Home » Breaking News » Activists pledge to defend human rights violations as ElectroChem takes over Songor Lagoon  
Mr Apetorgbor Albert Adivortey, Doris Anim and Betty Sackey are trained paralegals

Activists pledge to defend human rights violations as ElectroChem takes over Songor Lagoon  

Rights Activists in Ghana’s foremost salt producing enclave, Ada Songor, in the Greater Accra Region have vowed to use legitimate means to resist any attempt by salt mining companies to violate the rights of indigenes of the area.

They want existing and prospective companies to use proper community entry protocols especially Free, Prior, and Informed Consent (FPIC) to get the buy-in of the people before they can begin operations.

Such protocols, according to them, help to prevents conflict while allowing indigenes to engage in negotiations to shape the design, implementation of projects impacting their area.

The concerns of the activists followed the granting of a total area of 41,000 acres of the Ada Songor lagoon to ElectroChem Ghana Limited, a move which is predicted to threaten the generations-long role of ASM salt production, a sector mainly dominated by women.

The acquisition of the concession by ElectroChem Ghana Limited has led to a number of clashes between the indigenes and some staff members of the company.

Sections of the people are also accusing the Police, the Municipal Assembly and the Traditional Authority of joining forces with the company to dispossess them of their livelihoods.

 In an interview with this reporter, Mr. Apetorgbor Albert Adivortey, a retired Civil Servant indicated that as  indigenes of Ada Songor, they would not sit aloof and allow companies to short change them as  they will use the little  knowledge  they have acquired to fight for what rightly belongs to them.       

Mr Adivortey was one of the community leaders who were offered paralegal training by the Centre for Public Interest Law (CEPIL) with funding from the Ford Foundation.

He said he and  his colleagues would continue to use the Knowledge and skills they have acquired as a result of the paralegal training to engage any company that comes to mine salt in the area.     

He argued that Mining-affected communities have been shortchanged for far too long, leaving indigenes with no alternative livelihood, therefore the time has come for members of these affected communities to stand up and fight for their rights.

  He said community members are leaving in fear in the Ada Songor area because powers that be come after people who are seen to be vocal.

The Ada Songor Lagoon

Mr Adivortey added “There is  also the  suppression of  freedom of speech by both the traditional council  and ElectroChem, if you come out with anything against them which is even the truth, you’ll see them chasing you which  is not good.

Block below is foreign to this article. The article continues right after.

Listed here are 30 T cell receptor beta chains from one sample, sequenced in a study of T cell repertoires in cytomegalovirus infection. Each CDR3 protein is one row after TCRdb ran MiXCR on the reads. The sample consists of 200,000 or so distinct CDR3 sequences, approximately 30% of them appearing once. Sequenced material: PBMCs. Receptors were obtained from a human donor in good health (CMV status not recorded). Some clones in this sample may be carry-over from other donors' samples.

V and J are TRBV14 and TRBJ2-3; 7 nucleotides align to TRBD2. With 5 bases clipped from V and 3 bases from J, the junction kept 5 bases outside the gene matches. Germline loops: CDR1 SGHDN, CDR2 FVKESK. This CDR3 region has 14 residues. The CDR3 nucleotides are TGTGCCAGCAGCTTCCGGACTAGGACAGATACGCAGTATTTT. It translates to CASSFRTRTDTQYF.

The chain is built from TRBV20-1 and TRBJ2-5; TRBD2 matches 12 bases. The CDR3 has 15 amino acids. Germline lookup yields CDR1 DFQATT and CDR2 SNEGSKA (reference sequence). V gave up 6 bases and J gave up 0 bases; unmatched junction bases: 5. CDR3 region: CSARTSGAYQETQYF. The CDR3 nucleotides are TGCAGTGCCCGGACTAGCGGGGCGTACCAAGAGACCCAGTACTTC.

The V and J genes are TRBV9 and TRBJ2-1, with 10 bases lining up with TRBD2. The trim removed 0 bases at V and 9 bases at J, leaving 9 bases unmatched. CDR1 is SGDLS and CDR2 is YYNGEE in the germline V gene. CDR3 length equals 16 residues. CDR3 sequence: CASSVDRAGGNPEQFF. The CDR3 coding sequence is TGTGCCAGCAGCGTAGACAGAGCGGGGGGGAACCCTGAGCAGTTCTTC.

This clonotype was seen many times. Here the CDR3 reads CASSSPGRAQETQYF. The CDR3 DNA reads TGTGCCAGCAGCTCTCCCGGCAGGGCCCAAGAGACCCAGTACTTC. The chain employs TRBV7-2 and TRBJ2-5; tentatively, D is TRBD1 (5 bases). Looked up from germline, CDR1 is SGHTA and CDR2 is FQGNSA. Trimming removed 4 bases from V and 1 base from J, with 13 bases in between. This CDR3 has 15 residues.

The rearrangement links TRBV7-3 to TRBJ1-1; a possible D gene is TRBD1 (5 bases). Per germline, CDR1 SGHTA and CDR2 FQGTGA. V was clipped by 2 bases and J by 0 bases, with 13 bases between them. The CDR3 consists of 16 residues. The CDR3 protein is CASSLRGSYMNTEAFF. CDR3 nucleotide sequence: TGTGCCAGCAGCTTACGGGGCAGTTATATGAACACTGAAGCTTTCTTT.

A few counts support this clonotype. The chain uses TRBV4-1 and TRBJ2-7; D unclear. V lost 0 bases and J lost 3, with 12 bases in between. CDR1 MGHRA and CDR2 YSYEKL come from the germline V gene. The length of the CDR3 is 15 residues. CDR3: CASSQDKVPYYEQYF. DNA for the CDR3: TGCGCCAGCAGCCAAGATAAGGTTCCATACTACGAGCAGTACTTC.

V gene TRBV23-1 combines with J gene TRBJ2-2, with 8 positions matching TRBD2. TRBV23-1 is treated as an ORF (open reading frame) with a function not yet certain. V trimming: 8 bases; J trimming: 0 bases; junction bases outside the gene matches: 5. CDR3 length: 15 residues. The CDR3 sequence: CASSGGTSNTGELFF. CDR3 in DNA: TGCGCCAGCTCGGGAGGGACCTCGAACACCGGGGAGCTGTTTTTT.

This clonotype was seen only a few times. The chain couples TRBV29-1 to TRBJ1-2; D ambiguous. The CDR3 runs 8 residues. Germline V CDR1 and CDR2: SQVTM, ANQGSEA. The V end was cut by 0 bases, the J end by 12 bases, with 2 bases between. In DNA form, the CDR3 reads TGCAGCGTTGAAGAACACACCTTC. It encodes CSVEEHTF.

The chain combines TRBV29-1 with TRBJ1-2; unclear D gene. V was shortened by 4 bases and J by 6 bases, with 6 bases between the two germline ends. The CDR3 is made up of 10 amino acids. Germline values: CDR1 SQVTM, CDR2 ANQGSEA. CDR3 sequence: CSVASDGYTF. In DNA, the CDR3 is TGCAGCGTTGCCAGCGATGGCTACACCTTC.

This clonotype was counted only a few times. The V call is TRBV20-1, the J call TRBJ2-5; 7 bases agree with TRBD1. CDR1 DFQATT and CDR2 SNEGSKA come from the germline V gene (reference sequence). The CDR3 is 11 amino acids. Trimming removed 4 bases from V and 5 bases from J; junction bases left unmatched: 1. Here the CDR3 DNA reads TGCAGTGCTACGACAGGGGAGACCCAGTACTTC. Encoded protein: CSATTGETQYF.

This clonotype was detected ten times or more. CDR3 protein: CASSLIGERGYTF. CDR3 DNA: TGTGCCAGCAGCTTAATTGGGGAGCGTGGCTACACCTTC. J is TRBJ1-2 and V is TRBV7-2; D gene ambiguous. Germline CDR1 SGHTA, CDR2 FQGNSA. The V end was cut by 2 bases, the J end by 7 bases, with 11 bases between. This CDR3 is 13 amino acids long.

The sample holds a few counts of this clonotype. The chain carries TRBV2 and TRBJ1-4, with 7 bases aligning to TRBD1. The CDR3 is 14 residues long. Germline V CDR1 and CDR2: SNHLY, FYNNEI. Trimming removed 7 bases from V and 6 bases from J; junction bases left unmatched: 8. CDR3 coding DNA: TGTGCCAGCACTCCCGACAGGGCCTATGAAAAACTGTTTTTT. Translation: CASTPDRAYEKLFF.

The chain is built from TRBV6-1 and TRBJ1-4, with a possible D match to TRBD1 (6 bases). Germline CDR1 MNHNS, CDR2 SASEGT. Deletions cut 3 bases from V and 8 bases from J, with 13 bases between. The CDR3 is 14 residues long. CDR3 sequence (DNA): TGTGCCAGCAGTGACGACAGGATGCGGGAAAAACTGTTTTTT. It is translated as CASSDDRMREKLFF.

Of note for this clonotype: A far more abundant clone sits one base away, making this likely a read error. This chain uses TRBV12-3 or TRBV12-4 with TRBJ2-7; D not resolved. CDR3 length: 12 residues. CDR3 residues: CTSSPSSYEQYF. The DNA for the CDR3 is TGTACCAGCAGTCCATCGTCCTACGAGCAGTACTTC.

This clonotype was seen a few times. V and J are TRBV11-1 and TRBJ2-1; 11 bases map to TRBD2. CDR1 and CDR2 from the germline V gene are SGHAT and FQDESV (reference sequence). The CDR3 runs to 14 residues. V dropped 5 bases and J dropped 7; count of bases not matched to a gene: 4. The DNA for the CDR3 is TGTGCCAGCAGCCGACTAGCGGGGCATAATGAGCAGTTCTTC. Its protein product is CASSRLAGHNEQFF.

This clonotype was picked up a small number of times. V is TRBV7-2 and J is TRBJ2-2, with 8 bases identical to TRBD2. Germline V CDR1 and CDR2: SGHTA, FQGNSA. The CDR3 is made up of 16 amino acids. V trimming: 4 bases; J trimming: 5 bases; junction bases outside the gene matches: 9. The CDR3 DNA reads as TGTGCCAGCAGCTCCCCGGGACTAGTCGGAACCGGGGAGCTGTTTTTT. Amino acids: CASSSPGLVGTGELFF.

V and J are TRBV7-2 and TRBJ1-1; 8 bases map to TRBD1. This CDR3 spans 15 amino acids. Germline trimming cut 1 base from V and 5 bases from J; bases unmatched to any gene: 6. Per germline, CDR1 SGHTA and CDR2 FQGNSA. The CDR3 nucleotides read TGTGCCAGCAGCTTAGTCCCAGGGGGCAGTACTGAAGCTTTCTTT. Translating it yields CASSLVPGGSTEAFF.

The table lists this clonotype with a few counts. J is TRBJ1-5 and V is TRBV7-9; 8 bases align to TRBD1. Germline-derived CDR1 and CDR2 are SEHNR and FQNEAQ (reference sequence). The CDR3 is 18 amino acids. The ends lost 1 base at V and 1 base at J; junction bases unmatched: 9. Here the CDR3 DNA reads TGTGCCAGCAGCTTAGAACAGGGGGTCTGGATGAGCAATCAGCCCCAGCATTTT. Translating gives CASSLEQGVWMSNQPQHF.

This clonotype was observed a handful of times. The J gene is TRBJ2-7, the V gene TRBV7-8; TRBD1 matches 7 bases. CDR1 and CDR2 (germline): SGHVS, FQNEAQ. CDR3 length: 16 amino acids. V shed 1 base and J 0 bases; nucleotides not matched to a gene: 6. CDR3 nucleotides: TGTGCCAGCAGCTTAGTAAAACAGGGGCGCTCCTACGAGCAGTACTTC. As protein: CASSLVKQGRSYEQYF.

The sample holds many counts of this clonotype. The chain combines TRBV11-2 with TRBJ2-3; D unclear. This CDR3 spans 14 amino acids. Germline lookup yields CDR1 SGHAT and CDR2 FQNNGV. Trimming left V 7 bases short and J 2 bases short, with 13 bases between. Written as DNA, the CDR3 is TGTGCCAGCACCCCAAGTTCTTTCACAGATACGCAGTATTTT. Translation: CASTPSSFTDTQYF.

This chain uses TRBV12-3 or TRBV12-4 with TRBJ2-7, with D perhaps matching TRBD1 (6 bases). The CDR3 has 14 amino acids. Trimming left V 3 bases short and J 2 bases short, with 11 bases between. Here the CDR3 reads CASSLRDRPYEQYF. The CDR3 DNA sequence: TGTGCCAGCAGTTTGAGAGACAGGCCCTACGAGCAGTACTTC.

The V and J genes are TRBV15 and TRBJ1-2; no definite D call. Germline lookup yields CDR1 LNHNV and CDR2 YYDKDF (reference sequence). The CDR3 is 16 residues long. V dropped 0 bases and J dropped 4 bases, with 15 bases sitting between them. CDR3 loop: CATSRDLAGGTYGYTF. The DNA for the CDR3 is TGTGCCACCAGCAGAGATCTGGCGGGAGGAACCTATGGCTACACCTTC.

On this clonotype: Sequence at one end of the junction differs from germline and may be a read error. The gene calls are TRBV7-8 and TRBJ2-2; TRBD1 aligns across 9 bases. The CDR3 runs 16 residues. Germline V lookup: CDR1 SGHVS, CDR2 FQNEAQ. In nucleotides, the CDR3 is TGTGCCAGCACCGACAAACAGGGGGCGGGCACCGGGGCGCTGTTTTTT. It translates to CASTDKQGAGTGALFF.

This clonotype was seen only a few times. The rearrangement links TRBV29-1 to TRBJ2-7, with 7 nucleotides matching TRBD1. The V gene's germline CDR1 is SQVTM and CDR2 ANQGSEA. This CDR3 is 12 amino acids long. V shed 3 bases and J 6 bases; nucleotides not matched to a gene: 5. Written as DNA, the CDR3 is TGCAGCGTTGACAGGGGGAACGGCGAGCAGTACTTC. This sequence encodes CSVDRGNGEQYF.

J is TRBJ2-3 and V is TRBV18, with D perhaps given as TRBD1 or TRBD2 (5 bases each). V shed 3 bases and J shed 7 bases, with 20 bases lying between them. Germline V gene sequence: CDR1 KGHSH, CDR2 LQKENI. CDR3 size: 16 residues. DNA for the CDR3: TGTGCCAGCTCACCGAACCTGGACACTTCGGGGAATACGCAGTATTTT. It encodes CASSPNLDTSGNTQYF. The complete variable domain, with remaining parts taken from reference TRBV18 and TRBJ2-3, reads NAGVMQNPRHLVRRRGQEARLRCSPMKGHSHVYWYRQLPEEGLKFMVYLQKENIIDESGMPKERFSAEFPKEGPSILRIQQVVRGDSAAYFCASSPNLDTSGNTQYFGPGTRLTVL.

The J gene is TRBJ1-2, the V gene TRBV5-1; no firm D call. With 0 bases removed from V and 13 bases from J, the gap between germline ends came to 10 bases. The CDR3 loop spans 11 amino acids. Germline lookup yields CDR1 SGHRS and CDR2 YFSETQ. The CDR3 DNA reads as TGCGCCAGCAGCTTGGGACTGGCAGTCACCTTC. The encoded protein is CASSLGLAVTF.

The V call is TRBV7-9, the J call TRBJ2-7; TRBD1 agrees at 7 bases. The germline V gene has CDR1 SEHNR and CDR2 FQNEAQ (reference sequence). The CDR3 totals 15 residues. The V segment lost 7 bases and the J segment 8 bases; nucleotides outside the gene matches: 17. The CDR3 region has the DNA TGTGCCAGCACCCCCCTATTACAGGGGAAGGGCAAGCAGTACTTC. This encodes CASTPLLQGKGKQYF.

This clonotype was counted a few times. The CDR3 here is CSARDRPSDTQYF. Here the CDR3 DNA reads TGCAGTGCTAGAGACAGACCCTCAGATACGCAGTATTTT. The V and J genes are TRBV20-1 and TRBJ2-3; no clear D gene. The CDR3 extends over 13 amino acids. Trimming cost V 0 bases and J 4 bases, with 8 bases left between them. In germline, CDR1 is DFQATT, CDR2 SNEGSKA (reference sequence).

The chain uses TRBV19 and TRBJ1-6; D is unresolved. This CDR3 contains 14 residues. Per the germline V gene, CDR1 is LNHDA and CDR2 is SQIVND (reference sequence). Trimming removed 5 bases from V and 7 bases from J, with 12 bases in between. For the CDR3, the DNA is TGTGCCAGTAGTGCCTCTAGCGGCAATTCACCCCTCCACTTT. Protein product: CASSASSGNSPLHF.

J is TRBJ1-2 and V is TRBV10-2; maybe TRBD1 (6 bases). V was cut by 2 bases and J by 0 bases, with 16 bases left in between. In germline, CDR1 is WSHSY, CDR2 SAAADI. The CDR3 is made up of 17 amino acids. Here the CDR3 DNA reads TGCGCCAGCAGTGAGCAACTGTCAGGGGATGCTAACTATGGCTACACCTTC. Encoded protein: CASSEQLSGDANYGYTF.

“Recently a guy was shot and killed and up till now they cannot get the culprit. Now, ElectroChem is refusing to take responsibility of the killings and I don’t know what the police is doing, so almost every time you will see the  police on the side of eletrochem, and who defends the  indigenes. If the police is not defending them, the traditional authorities who are also the custodians of everything are also not protecting their citizens then you can understand the plight of the citizens.”

 “So we as paralegals have onerous task to perform. Another thing which  we will be doing when we meet is that, we will  publish  our  names  by way of writing letters and  distributing them to the  agencies  involved;  the court, the  police, the  traditional council  and  some of the chiefs around, so that they should know that there is a group existing as  paralegals. We will state our   duties and responsibilities so that when we appear before them they will know that these are the people who introduced themselves to them.”

 He stated that the training by CEPIL has been very beneficial to him.

Doris Anim, a Member of the Ada Songor Advocacy Forum and a beneficiary of CEPIL’s paralegal training said few  month  after  the training was  contacted by  one of  the salt mining companies which  is  preparing the  grounds  to start mining in Ada  East to solicit her input as a community activist.

For her, it is a sign of recognition and she would forever be grateful to CEPIL for the opportunity to be part of the paralegal  training.    

 On her part, Ms Betty Sackey, Coordinator AYONGO Foundation who is also a Paralegal trainee said as a stakeholder, she had received a letter from ElectroChem for her organization to be engaged by the company to help identify the needs of the people in the area before the company begins its operations.

 Madam Betty sees this as a positive sign in her advocacy work and that the knowledge she had acquire would assist her to effectively engage with the company on issues relative to alternative livelihoods for the women in the area and matters bothering on compensation.

  By: Mohammed Suleman/Publicagenda.news           


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